Report: Electrification Is “Costly and Complex”
Even individuals that have advocated for an “electrify everything” path forward for the United States acknowledge the high costs and complexity of such measures, as recent GreenBiz electrification articles demonstrate. GreenBiz CEO, Joel Makower explains:
“All of which is to say that while “electrify everything” has become the mantra of advocates of climate and energy policy, the paths from here to electrification and decarbonization are costly and complex.”
Despite this acknowledgement, the articles – as well as the “electrify everything” and “Keep It In the Ground” movements – ignore natural gas’ increasingly important role in a decarbonized future. For some reason these advocates are willing to accept that electrification could strand trillions of dollars in assets globally and increase carbon emissions in certain geographical locations. Not to mention that they wholeheartedly ignore the fact that the U.S. currently lacks the energy storage capacity to enable and back up renewables without natural gas.
Natural Gas In a Low Carbon Future
Natural gas is a firm asset for energy production that has reduced U.S. power sector emissions year after year. In fact, a recent Berkeley Labs report credits the increased use of natural gas in electricity generation for 48 percent of power sector emissions reductions since 2005.
Its abundance and storability has allowed for greater integration of intermittent, renewable energy sources, according to the Energy Information Administration. It must remain integral to the grid’s power supply if the United States is to maintain energy reliability.
“Studies by energy agencies, universities, and the industry that model future U.S. natural gas consumption consistently show continued use of natural gas for at least the next 30 years, even in scenarios where the country achieves net-zero targets by midcentury. There is no quick replacement for gas in the U.S. energy mix.” (emphasis added)
And the National Energy Renewable Laboratory finds that even as U.S. buildings and homes move to greater electrification, natural gas will still be a significant fuel source to ensure grid reliability::
“High electrification drives the accelerated and increased deployment of both renewable energy and natural gas-fired technologies, with incremental deployment beginning in the 2030s. Growth over time is expected for both natural gas and renewable energy across all supply-side assumptions, but these two sources also compete to supply electricity to increasing demands under electrification.”
Providing Energy Security
If the country increases electrification, natural gas will need to play an even greater role in power generation to ensure the resiliency and reliability of the grid for homeowners and businesses. Makower remarks that:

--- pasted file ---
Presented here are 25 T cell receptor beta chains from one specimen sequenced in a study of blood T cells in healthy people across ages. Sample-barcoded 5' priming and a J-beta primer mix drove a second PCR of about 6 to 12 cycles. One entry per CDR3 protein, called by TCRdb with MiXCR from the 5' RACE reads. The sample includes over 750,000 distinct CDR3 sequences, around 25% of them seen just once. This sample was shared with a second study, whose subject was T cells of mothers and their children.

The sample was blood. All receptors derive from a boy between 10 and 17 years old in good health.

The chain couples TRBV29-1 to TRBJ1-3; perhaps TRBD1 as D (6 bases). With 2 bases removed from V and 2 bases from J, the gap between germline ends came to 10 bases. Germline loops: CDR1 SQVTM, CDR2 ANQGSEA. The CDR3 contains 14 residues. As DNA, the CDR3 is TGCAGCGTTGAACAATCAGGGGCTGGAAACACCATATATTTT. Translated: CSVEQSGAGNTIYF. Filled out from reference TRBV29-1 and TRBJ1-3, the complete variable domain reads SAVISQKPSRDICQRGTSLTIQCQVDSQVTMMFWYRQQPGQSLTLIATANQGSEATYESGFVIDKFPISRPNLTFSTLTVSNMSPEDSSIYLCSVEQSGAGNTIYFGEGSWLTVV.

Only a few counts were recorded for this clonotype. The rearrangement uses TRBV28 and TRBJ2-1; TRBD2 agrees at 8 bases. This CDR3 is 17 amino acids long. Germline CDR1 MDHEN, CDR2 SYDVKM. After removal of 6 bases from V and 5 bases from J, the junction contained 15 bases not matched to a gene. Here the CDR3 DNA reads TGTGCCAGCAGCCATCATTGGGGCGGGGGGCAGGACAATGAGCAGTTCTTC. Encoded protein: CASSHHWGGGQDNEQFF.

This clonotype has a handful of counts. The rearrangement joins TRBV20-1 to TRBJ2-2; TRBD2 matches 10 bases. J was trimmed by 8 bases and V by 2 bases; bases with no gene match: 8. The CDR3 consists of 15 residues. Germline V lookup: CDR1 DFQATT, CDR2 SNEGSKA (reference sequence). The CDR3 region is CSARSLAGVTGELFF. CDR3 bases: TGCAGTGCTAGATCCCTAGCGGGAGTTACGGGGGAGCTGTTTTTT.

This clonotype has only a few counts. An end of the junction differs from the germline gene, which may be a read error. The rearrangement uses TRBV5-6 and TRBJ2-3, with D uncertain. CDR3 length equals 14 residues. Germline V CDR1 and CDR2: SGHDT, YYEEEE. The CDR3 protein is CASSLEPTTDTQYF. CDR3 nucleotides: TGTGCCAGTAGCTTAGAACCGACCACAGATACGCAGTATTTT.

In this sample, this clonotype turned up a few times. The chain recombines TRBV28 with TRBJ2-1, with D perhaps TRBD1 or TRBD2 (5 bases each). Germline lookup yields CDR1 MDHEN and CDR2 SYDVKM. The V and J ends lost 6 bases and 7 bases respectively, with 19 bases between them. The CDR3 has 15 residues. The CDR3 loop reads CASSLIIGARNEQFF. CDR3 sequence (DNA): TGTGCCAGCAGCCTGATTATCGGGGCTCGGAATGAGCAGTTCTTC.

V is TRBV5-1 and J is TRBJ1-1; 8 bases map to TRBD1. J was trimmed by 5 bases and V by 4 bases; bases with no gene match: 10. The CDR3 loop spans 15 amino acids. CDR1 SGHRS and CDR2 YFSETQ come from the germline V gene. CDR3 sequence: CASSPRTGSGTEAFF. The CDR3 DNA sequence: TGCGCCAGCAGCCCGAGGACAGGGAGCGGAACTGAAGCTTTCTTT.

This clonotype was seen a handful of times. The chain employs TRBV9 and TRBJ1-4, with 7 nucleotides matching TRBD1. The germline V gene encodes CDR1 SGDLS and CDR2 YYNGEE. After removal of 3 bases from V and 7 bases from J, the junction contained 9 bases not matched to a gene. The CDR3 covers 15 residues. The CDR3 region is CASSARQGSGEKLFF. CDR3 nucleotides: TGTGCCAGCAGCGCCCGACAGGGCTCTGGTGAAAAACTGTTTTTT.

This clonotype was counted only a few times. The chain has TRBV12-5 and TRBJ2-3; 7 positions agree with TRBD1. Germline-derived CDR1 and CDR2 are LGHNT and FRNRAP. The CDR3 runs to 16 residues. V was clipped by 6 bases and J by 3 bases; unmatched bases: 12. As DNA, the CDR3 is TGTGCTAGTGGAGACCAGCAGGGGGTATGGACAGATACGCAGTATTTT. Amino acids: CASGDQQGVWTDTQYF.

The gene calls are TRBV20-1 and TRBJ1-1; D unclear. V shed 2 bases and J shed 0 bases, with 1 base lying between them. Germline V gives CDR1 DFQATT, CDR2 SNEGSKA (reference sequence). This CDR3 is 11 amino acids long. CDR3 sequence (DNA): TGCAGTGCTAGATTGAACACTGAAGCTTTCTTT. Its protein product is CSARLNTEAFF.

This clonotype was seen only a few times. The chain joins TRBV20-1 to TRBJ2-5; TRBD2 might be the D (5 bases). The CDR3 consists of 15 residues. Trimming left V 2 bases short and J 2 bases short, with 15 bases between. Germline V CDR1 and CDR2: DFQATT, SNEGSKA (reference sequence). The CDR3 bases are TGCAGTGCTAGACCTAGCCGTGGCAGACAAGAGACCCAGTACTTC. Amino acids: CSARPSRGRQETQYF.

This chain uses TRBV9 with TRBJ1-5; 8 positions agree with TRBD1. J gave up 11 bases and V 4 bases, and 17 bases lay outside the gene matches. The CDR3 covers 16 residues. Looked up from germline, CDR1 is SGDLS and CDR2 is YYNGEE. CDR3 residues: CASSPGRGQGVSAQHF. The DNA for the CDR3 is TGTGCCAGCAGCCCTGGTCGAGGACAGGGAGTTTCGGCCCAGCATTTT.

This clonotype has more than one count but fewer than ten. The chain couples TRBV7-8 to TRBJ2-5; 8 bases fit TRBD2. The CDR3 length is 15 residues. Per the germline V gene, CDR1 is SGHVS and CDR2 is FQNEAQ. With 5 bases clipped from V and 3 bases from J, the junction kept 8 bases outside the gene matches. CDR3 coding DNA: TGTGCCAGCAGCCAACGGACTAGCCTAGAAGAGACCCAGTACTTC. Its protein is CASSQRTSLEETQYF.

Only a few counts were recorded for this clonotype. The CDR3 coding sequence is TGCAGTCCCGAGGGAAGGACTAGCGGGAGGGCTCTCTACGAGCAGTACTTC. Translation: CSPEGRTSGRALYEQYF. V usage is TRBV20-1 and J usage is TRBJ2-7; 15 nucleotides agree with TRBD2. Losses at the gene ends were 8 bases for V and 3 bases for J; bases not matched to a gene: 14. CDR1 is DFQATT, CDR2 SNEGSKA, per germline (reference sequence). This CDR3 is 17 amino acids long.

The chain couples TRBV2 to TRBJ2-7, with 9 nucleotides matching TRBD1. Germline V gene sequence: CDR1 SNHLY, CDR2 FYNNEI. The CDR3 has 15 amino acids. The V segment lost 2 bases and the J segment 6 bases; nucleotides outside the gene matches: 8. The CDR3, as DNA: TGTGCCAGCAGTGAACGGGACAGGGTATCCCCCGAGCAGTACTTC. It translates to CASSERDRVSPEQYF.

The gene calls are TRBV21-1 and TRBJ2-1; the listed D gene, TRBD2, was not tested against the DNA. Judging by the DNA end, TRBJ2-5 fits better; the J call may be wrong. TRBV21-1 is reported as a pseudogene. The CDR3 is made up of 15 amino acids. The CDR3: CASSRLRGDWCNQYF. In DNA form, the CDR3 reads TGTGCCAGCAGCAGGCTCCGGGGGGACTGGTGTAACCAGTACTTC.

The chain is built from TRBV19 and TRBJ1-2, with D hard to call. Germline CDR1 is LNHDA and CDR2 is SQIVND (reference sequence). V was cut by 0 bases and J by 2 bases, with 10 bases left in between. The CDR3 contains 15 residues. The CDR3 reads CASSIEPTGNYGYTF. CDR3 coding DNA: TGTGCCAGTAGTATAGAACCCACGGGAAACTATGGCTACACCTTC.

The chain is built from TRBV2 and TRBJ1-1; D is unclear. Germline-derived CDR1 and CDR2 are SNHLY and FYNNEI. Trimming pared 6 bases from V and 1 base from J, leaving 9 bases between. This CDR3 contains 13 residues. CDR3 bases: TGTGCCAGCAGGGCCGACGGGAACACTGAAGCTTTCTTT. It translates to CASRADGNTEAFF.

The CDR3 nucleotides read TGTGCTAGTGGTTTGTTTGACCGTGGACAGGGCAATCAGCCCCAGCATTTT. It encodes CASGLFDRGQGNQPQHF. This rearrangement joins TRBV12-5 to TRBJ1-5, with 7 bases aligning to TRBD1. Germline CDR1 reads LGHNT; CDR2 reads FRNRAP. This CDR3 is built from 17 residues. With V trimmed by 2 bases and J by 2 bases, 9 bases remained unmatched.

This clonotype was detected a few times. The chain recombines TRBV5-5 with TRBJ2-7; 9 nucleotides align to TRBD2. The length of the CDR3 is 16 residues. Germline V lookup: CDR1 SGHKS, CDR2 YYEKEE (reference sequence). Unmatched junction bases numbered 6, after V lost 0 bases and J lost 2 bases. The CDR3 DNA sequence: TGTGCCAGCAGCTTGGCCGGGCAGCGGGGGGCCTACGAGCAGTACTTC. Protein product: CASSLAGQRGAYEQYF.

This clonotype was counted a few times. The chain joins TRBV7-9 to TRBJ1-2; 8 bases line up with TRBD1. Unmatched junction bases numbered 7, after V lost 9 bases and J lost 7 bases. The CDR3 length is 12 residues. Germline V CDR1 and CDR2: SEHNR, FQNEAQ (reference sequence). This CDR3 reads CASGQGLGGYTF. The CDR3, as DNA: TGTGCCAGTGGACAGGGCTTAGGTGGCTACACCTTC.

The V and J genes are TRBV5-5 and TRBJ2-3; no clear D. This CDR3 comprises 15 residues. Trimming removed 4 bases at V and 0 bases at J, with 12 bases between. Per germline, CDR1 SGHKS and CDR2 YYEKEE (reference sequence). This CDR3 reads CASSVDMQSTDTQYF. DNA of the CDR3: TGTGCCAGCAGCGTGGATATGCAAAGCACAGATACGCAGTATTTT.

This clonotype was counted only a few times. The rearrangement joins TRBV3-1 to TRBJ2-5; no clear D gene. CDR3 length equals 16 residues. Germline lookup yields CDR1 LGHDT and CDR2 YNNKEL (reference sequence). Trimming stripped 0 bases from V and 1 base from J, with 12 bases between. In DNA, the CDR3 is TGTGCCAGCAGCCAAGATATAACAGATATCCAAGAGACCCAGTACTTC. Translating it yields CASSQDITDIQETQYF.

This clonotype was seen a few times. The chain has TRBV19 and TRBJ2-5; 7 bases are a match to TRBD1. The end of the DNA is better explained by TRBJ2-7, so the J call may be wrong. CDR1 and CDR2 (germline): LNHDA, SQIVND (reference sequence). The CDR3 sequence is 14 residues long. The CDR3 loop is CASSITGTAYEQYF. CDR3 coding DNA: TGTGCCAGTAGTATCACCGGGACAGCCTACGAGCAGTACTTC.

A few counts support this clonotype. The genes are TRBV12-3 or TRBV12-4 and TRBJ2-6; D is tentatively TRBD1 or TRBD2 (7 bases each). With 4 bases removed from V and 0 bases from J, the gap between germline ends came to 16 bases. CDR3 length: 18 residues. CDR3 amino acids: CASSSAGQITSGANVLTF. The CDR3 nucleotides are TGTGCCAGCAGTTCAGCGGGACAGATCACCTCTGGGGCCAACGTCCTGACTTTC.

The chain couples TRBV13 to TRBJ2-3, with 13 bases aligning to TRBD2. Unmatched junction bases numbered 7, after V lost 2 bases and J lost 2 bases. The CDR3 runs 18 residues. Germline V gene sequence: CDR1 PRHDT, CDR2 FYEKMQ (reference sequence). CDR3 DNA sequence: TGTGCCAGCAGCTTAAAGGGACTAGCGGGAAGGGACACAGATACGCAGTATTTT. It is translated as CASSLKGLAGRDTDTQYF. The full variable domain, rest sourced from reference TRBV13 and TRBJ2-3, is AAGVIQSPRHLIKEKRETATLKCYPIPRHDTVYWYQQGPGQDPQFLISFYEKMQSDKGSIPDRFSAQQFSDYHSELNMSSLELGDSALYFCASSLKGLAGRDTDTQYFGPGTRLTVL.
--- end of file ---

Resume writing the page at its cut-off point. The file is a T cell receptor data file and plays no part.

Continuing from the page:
“We’ve seen recently the fragility of this [grid] ecosystem, whether due to severe cold, heat, wildfires, hurricanes, floods, droughts and other all-too-frequent manifestations of a changing climate.”
Removing natural gas from power generation only further exacerbates strain on the grid. When a heatwave hit the West Coast last summer, California was unable to cope with the increased cooling demand. Why? Because California’s short-sighted energy policy forced well-functioning natural gas plants off-line and energy imports from neighboring states were unavailable. California Gov. Gavin Newsom (D) had to ask residents to reduce their electrical consumption and the State Water Resource Control Board later opted to postpone the decommissioning of four natural gas plants to ensure demand.
Meanwhile, in Texas, residential natural gas consumption proved its resilience. While millions in the state were without power, less than 1 percent of residential natural gas users lost their service during February’s Winter Storm Uri.
Securing Low Prices
One point that isn’t mentioned in either article, and is often overlooked in the broader conversation, is the high cost of electricity compared to natural gas. The 2021 U.S. federal average unit cost of energy shows that electricity is three times more expensive per million British thermal unit. And at a fraction of its overall price, it is delivering more power to residents than electricity.
Source: American Gas Association
While the later article by GreenBiz electrification analysts cites California cities as a prime example of a “clean” grid, it fails to mention that renewable mandates have forced electricity prices in the state to climb higher than the national average. Currently, California pays the highest electricity prices in the continental United States and struggles with keeping energy costs low for its lower-income citizens. As it stands, the cities that have banned natural gas in California are on average 80 percent richer than the average American home.
Natural gas will play a role in the future energy stream and should be included in the conversation. Without its reliability, a low carbon grid is impossible, and without its cost savings, energy costs to residents spike to unstable levels. Rather than dismiss it as a resource and commit to an upheaval of the current system, natural gas should be considered an asset for power generation and direct use by Americans.